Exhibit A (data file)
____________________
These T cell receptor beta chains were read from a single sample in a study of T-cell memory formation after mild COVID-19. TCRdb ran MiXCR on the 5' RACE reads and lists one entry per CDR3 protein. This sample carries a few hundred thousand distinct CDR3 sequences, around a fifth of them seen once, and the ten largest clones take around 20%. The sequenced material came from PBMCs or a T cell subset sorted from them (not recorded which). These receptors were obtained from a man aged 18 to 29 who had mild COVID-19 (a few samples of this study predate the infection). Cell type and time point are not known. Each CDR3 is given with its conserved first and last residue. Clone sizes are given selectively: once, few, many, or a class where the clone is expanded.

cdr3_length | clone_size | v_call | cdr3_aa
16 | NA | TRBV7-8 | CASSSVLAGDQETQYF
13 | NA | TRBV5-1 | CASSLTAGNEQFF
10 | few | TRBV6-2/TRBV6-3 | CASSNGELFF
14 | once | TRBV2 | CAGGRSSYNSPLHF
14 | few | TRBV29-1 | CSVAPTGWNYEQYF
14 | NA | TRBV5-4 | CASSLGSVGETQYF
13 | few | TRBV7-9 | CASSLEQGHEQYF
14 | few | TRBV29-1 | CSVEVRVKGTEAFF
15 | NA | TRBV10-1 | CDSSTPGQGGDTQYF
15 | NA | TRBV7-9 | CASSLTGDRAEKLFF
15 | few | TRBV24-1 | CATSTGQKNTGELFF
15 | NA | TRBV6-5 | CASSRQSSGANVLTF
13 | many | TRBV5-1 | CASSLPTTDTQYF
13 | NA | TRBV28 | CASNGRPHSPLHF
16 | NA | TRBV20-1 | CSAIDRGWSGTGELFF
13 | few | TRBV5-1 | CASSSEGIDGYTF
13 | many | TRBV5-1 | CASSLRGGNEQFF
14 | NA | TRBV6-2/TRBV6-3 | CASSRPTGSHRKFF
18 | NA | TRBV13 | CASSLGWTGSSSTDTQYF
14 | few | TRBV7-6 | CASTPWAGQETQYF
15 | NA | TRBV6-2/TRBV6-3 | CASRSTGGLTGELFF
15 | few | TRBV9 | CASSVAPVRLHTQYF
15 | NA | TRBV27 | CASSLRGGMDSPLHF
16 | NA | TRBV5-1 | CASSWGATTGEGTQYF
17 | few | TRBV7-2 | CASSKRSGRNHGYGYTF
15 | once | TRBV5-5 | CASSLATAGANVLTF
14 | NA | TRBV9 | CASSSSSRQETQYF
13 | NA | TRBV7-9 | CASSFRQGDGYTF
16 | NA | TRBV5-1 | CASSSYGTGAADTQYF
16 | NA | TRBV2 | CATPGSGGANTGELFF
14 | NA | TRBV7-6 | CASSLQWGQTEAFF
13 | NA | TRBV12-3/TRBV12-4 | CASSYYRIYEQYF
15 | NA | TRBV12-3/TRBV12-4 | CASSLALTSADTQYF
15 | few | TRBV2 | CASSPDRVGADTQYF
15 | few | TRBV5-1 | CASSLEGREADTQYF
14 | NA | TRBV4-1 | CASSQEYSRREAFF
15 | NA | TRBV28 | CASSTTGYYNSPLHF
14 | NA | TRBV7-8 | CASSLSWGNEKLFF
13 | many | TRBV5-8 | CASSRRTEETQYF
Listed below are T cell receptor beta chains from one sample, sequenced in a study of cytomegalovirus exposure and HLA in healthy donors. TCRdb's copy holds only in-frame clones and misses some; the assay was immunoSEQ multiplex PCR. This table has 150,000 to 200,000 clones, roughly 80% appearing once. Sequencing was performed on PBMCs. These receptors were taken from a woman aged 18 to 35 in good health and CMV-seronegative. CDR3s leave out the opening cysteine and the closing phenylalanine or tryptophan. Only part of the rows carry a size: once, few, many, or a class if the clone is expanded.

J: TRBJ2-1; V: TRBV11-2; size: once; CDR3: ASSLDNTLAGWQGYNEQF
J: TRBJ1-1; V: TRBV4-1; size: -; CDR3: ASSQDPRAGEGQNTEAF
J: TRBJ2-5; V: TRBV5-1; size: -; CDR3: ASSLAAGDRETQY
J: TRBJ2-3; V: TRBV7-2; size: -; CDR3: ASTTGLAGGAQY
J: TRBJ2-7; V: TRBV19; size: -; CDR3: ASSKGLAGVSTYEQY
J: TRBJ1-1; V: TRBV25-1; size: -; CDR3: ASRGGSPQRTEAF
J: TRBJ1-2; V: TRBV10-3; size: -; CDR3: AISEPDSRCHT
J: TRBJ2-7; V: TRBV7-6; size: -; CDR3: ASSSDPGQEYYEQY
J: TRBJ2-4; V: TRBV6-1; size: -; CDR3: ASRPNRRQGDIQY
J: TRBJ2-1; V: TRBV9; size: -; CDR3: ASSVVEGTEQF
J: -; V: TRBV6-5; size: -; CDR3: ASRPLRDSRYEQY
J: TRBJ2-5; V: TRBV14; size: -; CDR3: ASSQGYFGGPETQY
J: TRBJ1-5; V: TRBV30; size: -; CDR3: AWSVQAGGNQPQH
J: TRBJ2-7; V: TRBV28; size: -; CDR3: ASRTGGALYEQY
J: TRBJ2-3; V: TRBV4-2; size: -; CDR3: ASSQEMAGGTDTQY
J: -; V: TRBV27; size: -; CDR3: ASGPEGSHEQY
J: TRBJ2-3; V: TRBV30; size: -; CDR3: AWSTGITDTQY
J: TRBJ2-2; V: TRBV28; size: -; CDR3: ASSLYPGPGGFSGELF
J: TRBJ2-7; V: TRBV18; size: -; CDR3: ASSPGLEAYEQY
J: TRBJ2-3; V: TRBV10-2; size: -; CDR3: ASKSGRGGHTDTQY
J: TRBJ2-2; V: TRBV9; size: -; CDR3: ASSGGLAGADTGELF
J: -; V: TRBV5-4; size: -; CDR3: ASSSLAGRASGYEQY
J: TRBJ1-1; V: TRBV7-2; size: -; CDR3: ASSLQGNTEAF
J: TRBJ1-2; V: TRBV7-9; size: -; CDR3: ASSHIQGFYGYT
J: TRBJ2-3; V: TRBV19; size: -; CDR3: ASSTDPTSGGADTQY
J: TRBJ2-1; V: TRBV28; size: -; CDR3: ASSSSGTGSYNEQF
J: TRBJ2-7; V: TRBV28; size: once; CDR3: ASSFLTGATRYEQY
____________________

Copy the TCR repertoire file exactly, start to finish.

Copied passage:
These T cell receptor beta chains were read from a single sample in a study of T-cell memory formation after mild COVID-19. TCRdb ran MiXCR on the 5' RACE reads and lists one entry per CDR3 protein. This sample carries a few hundred thousand distinct CDR3 sequences, around a fifth of them seen once, and the ten largest clones take around 20%. The sequenced material came from PBMCs or a T cell subset sorted from them (not recorded which). These receptors were obtained from a man aged 18 to 29 who had mild COVID-19 (a few samples of this study predate the infection). Cell type and time point are not known. Each CDR3 is given with its conserved first and last residue. Clone sizes are given selectively: once, few, many, or a class where the clone is expanded.

cdr3_length | clone_size | v_call | cdr3_aa
16 | NA | TRBV7-8 | CASSSVLAGDQETQYF
13 | NA | TRBV5-1 | CASSLTAGNEQFF
10 | few | TRBV6-2/TRBV6-3 | CASSNGELFF
14 | once | TRBV2 | CAGGRSSYNSPLHF
14 | few | TRBV29-1 | CSVAPTGWNYEQYF
14 | NA | TRBV5-4 | CASSLGSVGETQYF
13 | few | TRBV7-9 | CASSLEQGHEQYF
14 | few | TRBV29-1 | CSVEVRVKGTEAFF
15 | NA | TRBV10-1 | CDSSTPGQGGDTQYF
15 | NA | TRBV7-9 | CASSLTGDRAEKLFF
15 | few | TRBV24-1 | CATSTGQKNTGELFF
15 | NA | TRBV6-5 | CASSRQSSGANVLTF
13 | many | TRBV5-1 | CASSLPTTDTQYF
13 | NA | TRBV28 | CASNGRPHSPLHF
16 | NA | TRBV20-1 | CSAIDRGWSGTGELFF
13 | few | TRBV5-1 | CASSSEGIDGYTF
13 | many | TRBV5-1 | CASSLRGGNEQFF
14 | NA | TRBV6-2/TRBV6-3 | CASSRPTGSHRKFF
18 | NA | TRBV13 | CASSLGWTGSSSTDTQYF
14 | few | TRBV7-6 | CASTPWAGQETQYF
15 | NA | TRBV6-2/TRBV6-3 | CASRSTGGLTGELFF
15 | few | TRBV9 | CASSVAPVRLHTQYF
15 | NA | TRBV27 | CASSLRGGMDSPLHF
16 | NA | TRBV5-1 | CASSWGATTGEGTQYF
17 | few | TRBV7-2 | CASSKRSGRNHGYGYTF
15 | once | TRBV5-5 | CASSLATAGANVLTF
14 | NA | TRBV9 | CASSSSSRQETQYF
13 | NA | TRBV7-9 | CASSFRQGDGYTF
16 | NA | TRBV5-1 | CASSSYGTGAADTQYF
16 | NA | TRBV2 | CATPGSGGANTGELFF
14 | NA | TRBV7-6 | CASSLQWGQTEAFF
13 | NA | TRBV12-3/TRBV12-4 | CASSYYRIYEQYF
15 | NA | TRBV12-3/TRBV12-4 | CASSLALTSADTQYF
15 | few | TRBV2 | CASSPDRVGADTQYF
15 | few | TRBV5-1 | CASSLEGREADTQYF
14 | NA | TRBV4-1 | CASSQEYSRREAFF
15 | NA | TRBV28 | CASSTTGYYNSPLHF
14 | NA | TRBV7-8 | CASSLSWGNEKLFF
13 | many | TRBV5-8 | CASSRRTEETQYF
Listed below are T cell receptor beta chains from one sample, sequenced in a study of cytomegalovirus exposure and HLA in healthy donors. TCRdb's copy holds only in-frame clones and misses some; the assay was immunoSEQ multiplex PCR. This table has 150,000 to 200,000 clones, roughly 80% appearing once. Sequencing was performed on PBMCs. These receptors were taken from a woman aged 18 to 35 in good health and CMV-seronegative. CDR3s leave out the opening cysteine and the closing phenylalanine or tryptophan. Only part of the rows carry a size: once, few, many, or a class if the clone is expanded.

J: TRBJ2-1; V: TRBV11-2; size: once; CDR3: ASSLDNTLAGWQGYNEQF
J: TRBJ1-1; V: TRBV4-1; size: -; CDR3: ASSQDPRAGEGQNTEAF
J: TRBJ2-5; V: TRBV5-1; size: -; CDR3: ASSLAAGDRETQY
J: TRBJ2-3; V: TRBV7-2; size: -; CDR3: ASTTGLAGGAQY
J: TRBJ2-7; V: TRBV19; size: -; CDR3: ASSKGLAGVSTYEQY
J: TRBJ1-1; V: TRBV25-1; size: -; CDR3: ASRGGSPQRTEAF
J: TRBJ1-2; V: TRBV10-3; size: -; CDR3: AISEPDSRCHT
J: TRBJ2-7; V: TRBV7-6; size: -; CDR3: ASSSDPGQEYYEQY
J: TRBJ2-4; V: TRBV6-1; size: -; CDR3: ASRPNRRQGDIQY
J: TRBJ2-1; V: TRBV9; size: -; CDR3: ASSVVEGTEQF
J: -; V: TRBV6-5; size: -; CDR3: ASRPLRDSRYEQY
J: TRBJ2-5; V: TRBV14; size: -; CDR3: ASSQGYFGGPETQY
J: TRBJ1-5; V: TRBV30; size: -; CDR3: AWSVQAGGNQPQH
J: TRBJ2-7; V: TRBV28; size: -; CDR3: ASRTGGALYEQY
J: TRBJ2-3; V: TRBV4-2; size: -; CDR3: ASSQEMAGGTDTQY
J: -; V: TRBV27; size: -; CDR3: ASGPEGSHEQY
J: TRBJ2-3; V: TRBV30; size: -; CDR3: AWSTGITDTQY
J: TRBJ2-2; V: TRBV28; size: -; CDR3: ASSLYPGPGGFSGELF
J: TRBJ2-7; V: TRBV18; size: -; CDR3: ASSPGLEAYEQY
J: TRBJ2-3; V: TRBV10-2; size: -; CDR3: ASKSGRGGHTDTQY
J: TRBJ2-2; V: TRBV9; size: -; CDR3: ASSGGLAGADTGELF
J: -; V: TRBV5-4; size: -; CDR3: ASSSLAGRASGYEQY
J: TRBJ1-1; V: TRBV7-2; size: -; CDR3: ASSLQGNTEAF
J: TRBJ1-2; V: TRBV7-9; size: -; CDR3: ASSHIQGFYGYT
J: TRBJ2-3; V: TRBV19; size: -; CDR3: ASSTDPTSGGADTQY
J: TRBJ2-1; V: TRBV28; size: -; CDR3: ASSSSGTGSYNEQF
J: TRBJ2-7; V: TRBV28; size: once; CDR3: ASSFLTGATRYEQY